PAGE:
There’s no way Sivage Homes can compete on size against D.R. Horton’s market domination in San Antonio, says Jamie Pirrello, the company’s CFO and San Antonio division president.
Yet in the shadow of the Horton giant, the private production builder is carving out its own market of buyers by offering what Horton can’t: a level of home customization in entry-level homes.
“In flat-out numbers, they kick our butt,” says Pirrello, referring to big public builder Horton. “There are certain buyers who want to buy a spec home for some reason. For that buyer, Horton is going to win. But we win the buyer who wants the features we offer, and they don’t.”
Last year Sivage closed 222 homes in San Antonio, an improvement over 2007. In 2009, the company is expecting to deliver 285. “And that’s in a market that has continued to shrink,” Pirrello says. “It’s hard work, though. I feel like it’s hand-to-hand combat every day.”
A major weapon in Sivage’s arsenal for growing in a contracting market is its selection of floor plans, which offer various bump-outs and other pre-planned expansion modules. This allows buyers to add a small amount of square footage (approximately 100 square feet) here or there fit their needs, which is a relatively rare option in the $90,000-to-$160,000 price range where Sivage operates in its six San Antonio communities.
“It allows us to offer something that is better for our customers, even though it’s not that expensive to us because it’s incremental square footage,” Pirrello says. “I think it’s been helpful for us.”
Also, while other builders pluck options out of its homes, Sivage has added features in its “measure up” sales campaign. For instance, 42-inch garden tubs are standard in a Sivage home, and the builder is adding three 4-foot-wide windows to bring more light into the home at a time when other builders are trying to reduce the number of windows in there.
Sivage also gives every buyer a $2,100 allowance to spend on technology from its design center. That can be structured wiring, a big-screen television, surround-sound speakers, even a central vacuum system. The thought is that when the buyer gets into the design center, he will choose to buy more than what is included in the allowance.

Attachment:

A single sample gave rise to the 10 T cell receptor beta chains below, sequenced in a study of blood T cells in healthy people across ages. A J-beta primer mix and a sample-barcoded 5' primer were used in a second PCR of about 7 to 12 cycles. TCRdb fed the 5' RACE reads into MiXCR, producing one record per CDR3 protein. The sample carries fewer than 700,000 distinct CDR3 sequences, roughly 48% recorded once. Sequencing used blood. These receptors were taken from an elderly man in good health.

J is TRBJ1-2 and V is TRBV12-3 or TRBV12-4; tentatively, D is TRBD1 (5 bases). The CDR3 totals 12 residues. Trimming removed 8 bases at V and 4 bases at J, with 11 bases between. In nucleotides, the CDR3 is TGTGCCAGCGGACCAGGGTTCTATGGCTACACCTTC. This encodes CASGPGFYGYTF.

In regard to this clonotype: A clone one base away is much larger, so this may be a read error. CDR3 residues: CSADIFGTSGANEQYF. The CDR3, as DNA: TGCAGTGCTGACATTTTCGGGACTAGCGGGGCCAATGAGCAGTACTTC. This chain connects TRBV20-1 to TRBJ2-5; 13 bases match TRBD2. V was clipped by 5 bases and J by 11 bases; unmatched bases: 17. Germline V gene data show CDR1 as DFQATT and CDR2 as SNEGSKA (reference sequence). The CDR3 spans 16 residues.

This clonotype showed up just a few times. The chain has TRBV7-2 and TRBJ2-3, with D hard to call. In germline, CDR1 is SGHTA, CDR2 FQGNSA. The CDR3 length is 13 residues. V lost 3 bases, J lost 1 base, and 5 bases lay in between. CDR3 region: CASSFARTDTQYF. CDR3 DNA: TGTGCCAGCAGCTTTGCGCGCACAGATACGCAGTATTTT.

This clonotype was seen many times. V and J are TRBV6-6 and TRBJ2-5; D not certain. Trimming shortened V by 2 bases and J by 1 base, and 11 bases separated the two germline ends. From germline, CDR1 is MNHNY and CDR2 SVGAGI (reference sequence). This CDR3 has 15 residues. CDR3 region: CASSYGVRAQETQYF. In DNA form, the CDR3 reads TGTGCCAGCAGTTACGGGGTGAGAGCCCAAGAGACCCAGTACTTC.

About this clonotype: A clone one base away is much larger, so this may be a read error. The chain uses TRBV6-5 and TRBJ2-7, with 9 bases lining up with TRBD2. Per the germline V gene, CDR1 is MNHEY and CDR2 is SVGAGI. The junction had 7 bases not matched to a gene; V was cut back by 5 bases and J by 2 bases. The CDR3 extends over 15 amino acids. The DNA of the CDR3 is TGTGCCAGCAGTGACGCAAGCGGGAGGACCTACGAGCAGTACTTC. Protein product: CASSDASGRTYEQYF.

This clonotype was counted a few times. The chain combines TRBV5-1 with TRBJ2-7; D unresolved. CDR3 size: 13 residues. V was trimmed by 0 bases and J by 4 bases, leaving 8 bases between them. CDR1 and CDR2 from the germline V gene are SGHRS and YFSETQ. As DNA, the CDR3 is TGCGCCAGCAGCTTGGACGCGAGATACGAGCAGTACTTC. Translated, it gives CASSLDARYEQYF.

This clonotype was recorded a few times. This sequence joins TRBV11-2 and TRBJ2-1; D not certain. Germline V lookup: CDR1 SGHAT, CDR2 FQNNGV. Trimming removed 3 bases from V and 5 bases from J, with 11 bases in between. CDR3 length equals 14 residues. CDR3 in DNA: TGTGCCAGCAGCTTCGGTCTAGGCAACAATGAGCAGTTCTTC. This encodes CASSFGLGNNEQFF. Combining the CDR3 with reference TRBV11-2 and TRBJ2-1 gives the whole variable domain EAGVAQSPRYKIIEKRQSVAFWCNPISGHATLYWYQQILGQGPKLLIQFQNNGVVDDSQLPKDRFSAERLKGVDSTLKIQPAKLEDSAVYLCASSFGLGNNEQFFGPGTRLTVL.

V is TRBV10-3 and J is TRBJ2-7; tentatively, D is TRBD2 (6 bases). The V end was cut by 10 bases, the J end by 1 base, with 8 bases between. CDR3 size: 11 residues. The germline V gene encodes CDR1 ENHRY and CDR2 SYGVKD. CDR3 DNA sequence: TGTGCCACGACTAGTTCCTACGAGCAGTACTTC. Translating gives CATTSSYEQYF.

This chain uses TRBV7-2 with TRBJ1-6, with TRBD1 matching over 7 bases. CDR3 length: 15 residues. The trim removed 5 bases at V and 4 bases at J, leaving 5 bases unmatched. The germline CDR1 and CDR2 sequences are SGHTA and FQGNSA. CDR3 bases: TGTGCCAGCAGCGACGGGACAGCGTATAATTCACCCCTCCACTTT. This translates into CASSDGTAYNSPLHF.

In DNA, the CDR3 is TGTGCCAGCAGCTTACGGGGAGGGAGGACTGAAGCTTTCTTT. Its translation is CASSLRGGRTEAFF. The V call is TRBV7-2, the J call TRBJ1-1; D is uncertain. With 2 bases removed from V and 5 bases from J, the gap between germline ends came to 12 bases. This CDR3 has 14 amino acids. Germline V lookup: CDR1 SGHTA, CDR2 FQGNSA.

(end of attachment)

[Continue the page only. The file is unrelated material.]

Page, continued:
Buyers can also purchase appliance packages for their home at the same prices Sivage Homes pays, with no markup.
Sivage also tries to offer options that boost the perceived value of their homes to buyers. Paint color is a good example. While most production builders charge more for paint colors beyond basic beige, Sivage allows buyers to choose their paint colors for free, including three accent wall colors of their choice without any extra charge.
"Sometimes you have to add a little bit more cost, but the value is greater than the cost,” Pirrello says.
The strategy has helped generate sales and higher margins at Sivage, according to Pirrello. “I am absolutely confident that we are able to generate premium pricing because our margins are generally better than our public builder counterparts,” he believes.
Sivage continues to brainstorm new ways to distinguish itself from its competition. Most recently, it added lit and decorated Christmas trees more than 7 feet high in its spec homes and decorated the exteriors professionally with lights. The builder believes that the extra effort highlighted these inventory homes and appealed to buyers on an emotional level, by encouraging them to picture themselves in a new home by the holidays.
Teresa Burney is a senior editor at BUILDER and BIG BUILDER magazines.
Learn more about markets featured in this article: San Antonio, TX.